What Pharmacy Staff Should Know About Being a Mother to a Child With a Mental Illness


I always try not to write from a place of raw emotion. It never serves me nor my reader well. Today, though, I made a trip to two pharmacies with a need for three refills, and came home with some thoughts to share. Yes, I’m a bit salty! There are five things I’d like any pharmacy professional to keep in mind when the parents of a minor come in for psychiatric meds.

1. We are good parents. We aren’t medicating a child who lacks discipline. We medicate to manage behaviors that all other forms of stellar parenting skills can’t touch. It’s because I have a child who can’t — not a child who won’t.

2. These meds, at this time, are as lifesaving as for any physical illness. If I stammer or cry when you say you need a couple of days to get these from your supplier, please be gentle with me. Explain how many days I need to give you next time. I’m listening; it’s just that I’m running the implications of possibly going without a lifeline for a day or two through my weary brain.

3. There’s this thing about the stigma surrounding medicating and mental health — it’s real. Please make sure we are in a very private space if you need to talk to me regarding the scripts.

4. We don’t want to do this. No one wants to medicate their child, especially with the high-powered stuff we order up every month. There is a measure of pain and disappointment every time I step up to your counter. Please forgive me if I’m a bit like a scared porcupine.

5. One small act of kindness, be it through the warmth of a smile, the sincerity of your eye contact, or the tone or your voice when you ask how you can help me, may be the catalyst I needed to get me through one more day of caring for a mentally ill child.

And that is all.

Editor’s note: Please see a doctor before starting or stopping a medication.

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To the Friends Who Support Me as a Parent of a Child With a Disability


The life of parenting and caring for a child with fetal alcohol syndrome (FASD) can feel lonely. Complicated. Sometimes it can feel distressing, the self-doubt is huge. You might feel scared, overwhelmed, sad, angry, determined, depressed, discouraged, uncertain, lost, guilty, out of control, small. I have felt every single one of those emotions in the last week — quite possibly each of them every single day.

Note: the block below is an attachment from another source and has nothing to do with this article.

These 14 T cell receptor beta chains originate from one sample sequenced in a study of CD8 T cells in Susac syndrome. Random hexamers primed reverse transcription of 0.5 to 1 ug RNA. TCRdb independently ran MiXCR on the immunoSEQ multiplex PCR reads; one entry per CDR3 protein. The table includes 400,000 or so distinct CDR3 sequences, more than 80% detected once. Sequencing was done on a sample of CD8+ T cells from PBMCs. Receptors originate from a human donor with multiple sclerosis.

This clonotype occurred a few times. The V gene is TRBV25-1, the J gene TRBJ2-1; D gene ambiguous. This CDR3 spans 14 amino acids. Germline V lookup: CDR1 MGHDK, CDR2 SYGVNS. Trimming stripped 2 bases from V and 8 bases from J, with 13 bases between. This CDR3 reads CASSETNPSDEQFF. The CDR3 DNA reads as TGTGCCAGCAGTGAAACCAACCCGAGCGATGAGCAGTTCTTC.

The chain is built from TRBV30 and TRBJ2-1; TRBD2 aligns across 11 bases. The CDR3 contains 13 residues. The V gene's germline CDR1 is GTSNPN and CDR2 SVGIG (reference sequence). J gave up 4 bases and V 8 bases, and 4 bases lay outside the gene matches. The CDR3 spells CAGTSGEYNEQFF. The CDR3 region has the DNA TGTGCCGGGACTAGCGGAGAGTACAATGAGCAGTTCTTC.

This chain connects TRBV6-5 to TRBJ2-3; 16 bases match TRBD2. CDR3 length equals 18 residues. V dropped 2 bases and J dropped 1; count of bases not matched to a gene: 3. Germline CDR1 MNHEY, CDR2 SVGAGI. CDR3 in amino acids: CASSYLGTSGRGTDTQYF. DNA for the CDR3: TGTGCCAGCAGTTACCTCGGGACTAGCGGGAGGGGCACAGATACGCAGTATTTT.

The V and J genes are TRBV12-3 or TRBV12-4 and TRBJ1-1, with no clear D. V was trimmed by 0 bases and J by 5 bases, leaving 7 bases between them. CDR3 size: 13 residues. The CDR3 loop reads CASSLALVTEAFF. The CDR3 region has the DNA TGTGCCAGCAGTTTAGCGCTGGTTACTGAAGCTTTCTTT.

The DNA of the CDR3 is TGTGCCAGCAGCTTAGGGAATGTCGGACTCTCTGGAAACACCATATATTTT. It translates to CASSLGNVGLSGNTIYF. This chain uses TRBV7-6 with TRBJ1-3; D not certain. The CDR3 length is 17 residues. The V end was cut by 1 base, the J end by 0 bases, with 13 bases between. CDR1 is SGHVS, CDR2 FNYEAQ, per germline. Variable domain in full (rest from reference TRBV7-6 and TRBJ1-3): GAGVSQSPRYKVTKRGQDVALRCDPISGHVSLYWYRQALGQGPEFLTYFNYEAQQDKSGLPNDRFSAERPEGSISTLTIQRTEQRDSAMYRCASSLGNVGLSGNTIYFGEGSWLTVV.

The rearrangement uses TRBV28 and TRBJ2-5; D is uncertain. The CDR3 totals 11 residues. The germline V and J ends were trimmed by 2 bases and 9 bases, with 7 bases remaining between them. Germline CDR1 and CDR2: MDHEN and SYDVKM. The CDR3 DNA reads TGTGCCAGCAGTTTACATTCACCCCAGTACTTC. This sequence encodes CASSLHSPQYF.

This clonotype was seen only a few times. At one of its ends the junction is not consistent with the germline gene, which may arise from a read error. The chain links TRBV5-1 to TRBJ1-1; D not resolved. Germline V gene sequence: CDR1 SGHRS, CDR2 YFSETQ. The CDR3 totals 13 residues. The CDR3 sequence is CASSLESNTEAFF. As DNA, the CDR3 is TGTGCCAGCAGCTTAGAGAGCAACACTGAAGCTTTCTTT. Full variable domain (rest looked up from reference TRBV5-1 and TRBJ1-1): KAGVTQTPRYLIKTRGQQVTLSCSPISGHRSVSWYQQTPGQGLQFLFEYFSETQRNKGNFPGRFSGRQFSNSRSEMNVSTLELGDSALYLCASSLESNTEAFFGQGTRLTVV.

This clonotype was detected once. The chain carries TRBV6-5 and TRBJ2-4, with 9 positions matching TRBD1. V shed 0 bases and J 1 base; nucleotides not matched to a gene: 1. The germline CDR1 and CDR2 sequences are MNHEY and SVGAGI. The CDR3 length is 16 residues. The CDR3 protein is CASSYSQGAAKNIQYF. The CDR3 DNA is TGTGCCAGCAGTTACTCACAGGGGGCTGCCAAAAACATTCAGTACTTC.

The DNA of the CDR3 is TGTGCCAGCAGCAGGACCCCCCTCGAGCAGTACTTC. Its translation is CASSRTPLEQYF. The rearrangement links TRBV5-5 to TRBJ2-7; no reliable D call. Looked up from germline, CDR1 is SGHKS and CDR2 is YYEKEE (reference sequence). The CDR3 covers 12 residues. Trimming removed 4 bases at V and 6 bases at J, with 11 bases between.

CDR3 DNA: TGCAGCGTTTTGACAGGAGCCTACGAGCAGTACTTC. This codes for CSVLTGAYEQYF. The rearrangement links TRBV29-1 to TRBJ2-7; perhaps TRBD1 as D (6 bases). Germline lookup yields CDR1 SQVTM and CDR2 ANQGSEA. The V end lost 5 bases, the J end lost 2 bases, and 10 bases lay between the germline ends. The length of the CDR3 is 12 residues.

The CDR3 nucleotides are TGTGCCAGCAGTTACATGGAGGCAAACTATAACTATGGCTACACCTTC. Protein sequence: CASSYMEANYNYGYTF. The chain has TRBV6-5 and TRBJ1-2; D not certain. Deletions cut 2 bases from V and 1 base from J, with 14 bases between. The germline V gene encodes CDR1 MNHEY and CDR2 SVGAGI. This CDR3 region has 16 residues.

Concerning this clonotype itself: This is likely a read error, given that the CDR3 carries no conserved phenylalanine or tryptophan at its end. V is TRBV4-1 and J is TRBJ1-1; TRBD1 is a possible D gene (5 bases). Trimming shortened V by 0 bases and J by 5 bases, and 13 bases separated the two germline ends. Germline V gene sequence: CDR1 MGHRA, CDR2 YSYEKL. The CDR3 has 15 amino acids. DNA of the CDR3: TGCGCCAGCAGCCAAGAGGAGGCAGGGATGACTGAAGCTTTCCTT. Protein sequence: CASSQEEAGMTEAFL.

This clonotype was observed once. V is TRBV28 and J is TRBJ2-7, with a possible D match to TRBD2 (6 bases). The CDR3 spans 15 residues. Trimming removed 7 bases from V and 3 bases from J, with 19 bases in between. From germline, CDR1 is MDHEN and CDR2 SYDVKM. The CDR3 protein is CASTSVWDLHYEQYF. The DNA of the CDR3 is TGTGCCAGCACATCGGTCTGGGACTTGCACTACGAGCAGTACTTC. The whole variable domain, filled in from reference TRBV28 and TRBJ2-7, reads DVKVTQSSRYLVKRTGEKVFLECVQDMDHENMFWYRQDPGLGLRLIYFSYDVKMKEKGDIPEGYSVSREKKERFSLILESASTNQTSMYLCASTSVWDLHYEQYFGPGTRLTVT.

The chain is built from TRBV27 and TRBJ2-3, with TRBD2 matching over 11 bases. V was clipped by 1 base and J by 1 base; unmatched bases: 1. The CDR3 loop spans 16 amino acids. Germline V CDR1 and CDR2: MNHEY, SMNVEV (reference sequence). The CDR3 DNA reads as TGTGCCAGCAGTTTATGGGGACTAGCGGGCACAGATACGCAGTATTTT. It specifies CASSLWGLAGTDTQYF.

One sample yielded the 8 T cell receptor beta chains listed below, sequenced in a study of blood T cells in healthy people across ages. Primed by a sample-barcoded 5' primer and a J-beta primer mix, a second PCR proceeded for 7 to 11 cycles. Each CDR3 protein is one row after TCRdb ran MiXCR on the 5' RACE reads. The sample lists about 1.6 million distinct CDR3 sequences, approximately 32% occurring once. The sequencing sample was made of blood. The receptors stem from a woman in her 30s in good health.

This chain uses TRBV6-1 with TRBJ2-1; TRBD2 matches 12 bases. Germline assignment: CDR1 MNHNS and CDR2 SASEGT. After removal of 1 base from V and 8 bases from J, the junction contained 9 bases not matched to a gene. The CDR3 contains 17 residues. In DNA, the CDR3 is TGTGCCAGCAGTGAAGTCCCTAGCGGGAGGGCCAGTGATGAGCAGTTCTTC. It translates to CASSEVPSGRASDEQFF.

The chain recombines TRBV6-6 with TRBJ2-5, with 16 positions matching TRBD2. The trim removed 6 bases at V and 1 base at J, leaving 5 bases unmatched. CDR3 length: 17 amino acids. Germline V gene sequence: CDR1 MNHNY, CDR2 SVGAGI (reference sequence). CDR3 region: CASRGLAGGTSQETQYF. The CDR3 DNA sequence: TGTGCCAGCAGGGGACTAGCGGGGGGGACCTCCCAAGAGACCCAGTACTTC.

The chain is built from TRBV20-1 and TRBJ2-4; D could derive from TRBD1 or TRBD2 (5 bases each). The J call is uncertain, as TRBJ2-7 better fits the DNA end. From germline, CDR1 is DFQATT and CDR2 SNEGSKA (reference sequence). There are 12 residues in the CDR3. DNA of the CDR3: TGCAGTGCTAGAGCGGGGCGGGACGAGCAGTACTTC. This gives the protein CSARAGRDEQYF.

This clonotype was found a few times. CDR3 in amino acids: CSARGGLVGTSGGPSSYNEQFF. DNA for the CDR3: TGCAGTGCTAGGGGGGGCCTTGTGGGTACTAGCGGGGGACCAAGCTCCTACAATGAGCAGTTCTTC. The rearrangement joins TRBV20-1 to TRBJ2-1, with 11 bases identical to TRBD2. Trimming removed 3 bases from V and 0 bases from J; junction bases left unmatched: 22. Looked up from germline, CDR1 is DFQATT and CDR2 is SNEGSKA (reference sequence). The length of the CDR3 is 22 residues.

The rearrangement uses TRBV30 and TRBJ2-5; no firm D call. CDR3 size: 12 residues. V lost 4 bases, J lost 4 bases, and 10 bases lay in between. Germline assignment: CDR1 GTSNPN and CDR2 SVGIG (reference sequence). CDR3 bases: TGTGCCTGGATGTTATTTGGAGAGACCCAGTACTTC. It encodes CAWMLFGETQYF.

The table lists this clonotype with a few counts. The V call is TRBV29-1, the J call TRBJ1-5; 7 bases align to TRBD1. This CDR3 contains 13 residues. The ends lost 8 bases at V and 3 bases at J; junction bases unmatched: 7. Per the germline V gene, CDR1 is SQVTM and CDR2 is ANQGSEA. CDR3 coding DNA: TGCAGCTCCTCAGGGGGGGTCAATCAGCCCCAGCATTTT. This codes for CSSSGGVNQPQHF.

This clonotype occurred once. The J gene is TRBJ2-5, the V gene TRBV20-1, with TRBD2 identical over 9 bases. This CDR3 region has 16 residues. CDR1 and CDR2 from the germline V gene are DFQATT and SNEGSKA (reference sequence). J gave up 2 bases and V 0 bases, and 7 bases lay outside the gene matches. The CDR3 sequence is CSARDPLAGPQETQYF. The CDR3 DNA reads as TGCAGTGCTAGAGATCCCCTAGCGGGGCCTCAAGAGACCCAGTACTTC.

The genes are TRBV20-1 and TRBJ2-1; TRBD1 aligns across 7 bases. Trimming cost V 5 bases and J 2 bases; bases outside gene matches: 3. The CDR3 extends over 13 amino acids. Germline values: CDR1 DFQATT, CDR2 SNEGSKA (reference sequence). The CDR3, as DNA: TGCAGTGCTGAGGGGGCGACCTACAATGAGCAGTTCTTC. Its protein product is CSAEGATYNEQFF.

Yesterday we had a local support group meeting (a group we started when none existed). It was a casual meeting, just talking with other families for two hours while our kids played together in their “FASD Club” as some of the children have started calling it –kids who normally don’t want to go out, but who look forward to this group. For us parents, it’s a kind of club, too, where we know others won’t judge, others will relate. Where a lunch with another parent of a child with FASD sitting in the rain can be natural, because our guy was having a blast in the mud and on the swings. It was rejuvenating. Even though I was bone-tired. Even though the topics can be grim. We found hope.

It’s been a long week. Last night my husband and I were so tired that normally we would have crashed at an early hour. But a friend heard about the week — she insisted (took no excuses) — and had our son with FASD over for a sleep over. It allowed us to chill out, spend time with our older neurotypical son. It was low-key — we stuffed ourselves with Thai take away and Hagen-Dazs, watching a newly released DVD.

Yes. I know how amazing that day may sound to those who have no support. I know we are fortunate. Too many parents are out there feeling alone.

Remembering where we once were, too, and how massively different yesterday was from those early days, it got me thinking how important it is to acknowledge just how amazing a role friends can play.

I take my hat off to those friends — old friends, new friends, family friends, work friends, social media friends, neighborhood friends, school gate friends, Facebook friends, dog walk friends, smile-in-the-shop friends. My heroes, they quite possibly have no idea how much they are appreciated.

Here’s to the friends — the ones with the kettles and the tissues. The ones who check in regularly. The friends who actually slow down and wait for you on the street rather than sneak around the corner as if they didn’t see you. The ones who look past the bags under your eyes and tell you the color of the crumpled t-shirt suits you. The ones who make you laugh. Who let you cry. The ones who hold a seat for you at the coffee shop, knowing you might not come that day but who are ready just in case.

Here’s to the friends who calmly step over the shoes as they enter your house and who look past the dog hair and the counters piled high. The ones who don’t ask what is behind the closed doors and the ones who just laugh at the laundry drying everywhere. The ones who ignore the unidentifiable smell. The ones who know where you keep the tea.

Here’s to the friends who didn’t run when things got complicated. The ones who googled rather than denied. The ones who asked questions rather than dismissed what you were saying. The ones who heard your concerns behind your frustration. The ones who were confused and overwhelmed themselves but who asked rather than assumed.

Here’s to the friends who open doors others slam shut. Friends who reassure rather than stress. The ones who don’t tally who is doing the talking and who is doing the listening.